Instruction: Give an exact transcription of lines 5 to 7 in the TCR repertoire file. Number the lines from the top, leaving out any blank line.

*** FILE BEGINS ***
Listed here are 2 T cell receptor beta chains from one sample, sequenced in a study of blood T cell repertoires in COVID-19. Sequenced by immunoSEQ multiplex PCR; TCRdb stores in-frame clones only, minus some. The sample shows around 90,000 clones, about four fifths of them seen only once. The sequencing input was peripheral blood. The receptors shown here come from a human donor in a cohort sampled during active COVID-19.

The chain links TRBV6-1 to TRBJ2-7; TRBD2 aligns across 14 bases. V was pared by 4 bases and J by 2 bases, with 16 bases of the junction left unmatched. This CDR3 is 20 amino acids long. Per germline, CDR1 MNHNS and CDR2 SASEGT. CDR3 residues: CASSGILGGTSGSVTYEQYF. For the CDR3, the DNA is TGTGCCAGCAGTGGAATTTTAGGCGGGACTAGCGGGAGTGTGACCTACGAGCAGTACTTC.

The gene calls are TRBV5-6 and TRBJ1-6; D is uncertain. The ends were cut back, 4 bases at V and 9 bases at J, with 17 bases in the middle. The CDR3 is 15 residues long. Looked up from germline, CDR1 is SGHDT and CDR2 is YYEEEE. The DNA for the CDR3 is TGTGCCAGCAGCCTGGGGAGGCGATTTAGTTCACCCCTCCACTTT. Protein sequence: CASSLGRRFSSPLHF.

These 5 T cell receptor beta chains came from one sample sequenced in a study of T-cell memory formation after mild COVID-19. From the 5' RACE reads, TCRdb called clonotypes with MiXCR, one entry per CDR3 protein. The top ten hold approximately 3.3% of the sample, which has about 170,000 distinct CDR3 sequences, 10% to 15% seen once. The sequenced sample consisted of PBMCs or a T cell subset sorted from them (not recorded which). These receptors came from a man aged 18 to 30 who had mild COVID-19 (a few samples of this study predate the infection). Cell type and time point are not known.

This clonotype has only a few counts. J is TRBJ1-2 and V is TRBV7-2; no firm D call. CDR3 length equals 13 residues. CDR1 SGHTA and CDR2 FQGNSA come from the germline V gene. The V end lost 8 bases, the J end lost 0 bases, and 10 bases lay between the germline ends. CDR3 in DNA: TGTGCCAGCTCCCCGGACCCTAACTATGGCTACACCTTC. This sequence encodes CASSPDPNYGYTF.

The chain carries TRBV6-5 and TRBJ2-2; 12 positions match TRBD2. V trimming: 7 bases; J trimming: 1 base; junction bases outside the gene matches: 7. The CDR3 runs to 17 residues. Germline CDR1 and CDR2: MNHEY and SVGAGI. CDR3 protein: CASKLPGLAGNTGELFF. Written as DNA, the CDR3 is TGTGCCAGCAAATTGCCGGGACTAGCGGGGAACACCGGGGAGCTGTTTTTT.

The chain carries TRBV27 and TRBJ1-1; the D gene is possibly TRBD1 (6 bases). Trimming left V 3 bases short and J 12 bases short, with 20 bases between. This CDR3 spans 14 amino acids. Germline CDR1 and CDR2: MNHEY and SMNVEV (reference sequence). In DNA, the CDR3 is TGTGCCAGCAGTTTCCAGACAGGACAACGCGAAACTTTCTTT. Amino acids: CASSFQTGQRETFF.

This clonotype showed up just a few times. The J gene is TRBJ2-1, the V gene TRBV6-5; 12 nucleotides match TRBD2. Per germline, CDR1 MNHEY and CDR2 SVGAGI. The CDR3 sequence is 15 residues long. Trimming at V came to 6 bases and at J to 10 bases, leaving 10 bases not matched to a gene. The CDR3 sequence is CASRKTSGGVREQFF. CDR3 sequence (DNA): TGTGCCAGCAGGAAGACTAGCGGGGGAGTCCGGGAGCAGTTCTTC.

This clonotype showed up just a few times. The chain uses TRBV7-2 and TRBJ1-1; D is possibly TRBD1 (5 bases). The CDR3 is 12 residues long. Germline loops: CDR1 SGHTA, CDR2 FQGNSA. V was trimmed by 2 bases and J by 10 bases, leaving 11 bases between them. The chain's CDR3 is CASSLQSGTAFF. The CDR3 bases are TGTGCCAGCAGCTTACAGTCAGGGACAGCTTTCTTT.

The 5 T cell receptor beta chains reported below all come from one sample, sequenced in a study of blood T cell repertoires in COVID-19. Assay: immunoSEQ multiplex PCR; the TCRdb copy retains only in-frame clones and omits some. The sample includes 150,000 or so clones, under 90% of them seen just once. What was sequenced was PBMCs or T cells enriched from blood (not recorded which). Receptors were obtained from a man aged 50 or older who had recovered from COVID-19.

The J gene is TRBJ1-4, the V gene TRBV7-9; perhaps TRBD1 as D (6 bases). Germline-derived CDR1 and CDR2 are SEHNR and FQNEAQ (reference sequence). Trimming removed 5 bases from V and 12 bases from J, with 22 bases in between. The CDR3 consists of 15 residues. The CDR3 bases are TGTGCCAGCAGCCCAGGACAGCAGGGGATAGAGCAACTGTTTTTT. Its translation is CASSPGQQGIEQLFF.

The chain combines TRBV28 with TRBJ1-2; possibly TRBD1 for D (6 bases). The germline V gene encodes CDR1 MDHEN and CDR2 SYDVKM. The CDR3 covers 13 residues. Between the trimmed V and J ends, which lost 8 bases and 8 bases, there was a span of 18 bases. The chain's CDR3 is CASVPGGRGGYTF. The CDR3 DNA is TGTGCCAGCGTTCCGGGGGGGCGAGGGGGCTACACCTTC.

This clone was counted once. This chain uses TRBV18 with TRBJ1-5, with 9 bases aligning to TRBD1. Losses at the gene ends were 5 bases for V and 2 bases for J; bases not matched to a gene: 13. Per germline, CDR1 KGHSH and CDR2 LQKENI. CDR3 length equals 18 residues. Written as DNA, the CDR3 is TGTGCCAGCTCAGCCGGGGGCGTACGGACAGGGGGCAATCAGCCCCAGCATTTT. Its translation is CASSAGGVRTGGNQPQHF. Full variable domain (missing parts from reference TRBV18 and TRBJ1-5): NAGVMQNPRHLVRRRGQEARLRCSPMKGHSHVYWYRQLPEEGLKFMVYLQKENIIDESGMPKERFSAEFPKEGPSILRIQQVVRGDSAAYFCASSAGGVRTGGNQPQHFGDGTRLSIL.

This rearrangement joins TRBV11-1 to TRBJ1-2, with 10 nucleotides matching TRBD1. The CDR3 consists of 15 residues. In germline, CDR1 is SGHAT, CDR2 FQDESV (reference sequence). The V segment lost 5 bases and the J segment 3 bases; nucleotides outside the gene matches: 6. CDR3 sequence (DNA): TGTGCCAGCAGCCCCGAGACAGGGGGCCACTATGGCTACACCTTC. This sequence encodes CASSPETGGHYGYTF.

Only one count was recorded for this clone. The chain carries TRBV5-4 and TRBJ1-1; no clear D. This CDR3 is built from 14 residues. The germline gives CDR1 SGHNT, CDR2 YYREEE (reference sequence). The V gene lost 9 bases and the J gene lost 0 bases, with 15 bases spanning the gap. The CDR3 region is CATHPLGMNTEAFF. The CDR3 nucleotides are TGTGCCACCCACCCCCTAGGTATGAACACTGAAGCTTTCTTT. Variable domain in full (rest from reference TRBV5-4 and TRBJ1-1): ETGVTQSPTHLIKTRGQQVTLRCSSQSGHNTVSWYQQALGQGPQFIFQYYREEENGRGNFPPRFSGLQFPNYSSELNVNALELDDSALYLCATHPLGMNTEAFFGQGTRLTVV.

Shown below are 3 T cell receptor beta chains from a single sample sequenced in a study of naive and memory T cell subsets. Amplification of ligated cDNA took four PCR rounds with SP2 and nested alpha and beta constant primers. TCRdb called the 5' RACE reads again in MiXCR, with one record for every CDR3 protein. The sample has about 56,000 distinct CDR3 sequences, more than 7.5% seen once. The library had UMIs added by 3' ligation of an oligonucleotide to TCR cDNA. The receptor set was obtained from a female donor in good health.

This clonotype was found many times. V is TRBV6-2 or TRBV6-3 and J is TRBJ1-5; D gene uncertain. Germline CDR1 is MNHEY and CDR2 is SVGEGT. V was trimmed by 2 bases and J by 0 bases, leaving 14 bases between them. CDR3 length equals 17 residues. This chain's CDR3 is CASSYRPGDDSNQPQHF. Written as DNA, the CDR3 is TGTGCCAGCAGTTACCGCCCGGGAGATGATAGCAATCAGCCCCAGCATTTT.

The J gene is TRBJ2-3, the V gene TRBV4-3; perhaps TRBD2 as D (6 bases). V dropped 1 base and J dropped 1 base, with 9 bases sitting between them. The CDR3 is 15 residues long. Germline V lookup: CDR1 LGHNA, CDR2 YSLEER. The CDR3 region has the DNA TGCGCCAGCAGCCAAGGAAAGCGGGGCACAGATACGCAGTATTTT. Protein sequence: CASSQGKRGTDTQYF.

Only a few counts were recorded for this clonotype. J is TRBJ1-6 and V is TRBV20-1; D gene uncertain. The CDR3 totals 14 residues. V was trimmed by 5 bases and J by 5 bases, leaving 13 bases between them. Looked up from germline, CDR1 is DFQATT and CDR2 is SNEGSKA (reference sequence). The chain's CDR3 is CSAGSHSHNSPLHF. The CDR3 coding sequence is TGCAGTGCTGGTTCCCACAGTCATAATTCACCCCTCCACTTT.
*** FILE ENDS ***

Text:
This clonotype has only a few counts. J is TRBJ1-2 and V is TRBV7-2; no firm D call. CDR3 length equals 13 residues. CDR1 SGHTA and CDR2 FQGNSA come from the germline V gene. The V end lost 8 bases, the J end lost 0 bases, and 10 bases lay between the germline ends. CDR3 in DNA: TGTGCCAGCTCCCCGGACCCTAACTATGGCTACACCTTC. This sequence encodes CASSPDPNYGYTF.

The chain carries TRBV6-5 and TRBJ2-2; 12 positions match TRBD2. V trimming: 7 bases; J trimming: 1 base; junction bases outside the gene matches: 7. The CDR3 runs to 17 residues. Germline CDR1 and CDR2: MNHEY and SVGAGI. CDR3 protein: CASKLPGLAGNTGELFF. Written as DNA, the CDR3 is TGTGCCAGCAAATTGCCGGGACTAGCGGGGAACACCGGGGAGCTGTTTTTT.

The chain carries TRBV27 and TRBJ1-1; the D gene is possibly TRBD1 (6 bases). Trimming left V 3 bases short and J 12 bases short, with 20 bases between. This CDR3 spans 14 amino acids. Germline CDR1 and CDR2: MNHEY and SMNVEV (reference sequence). In DNA, the CDR3 is TGTGCCAGCAGTTTCCAGACAGGACAACGCGAAACTTTCTTT. Amino acids: CASSFQTGQRETFF.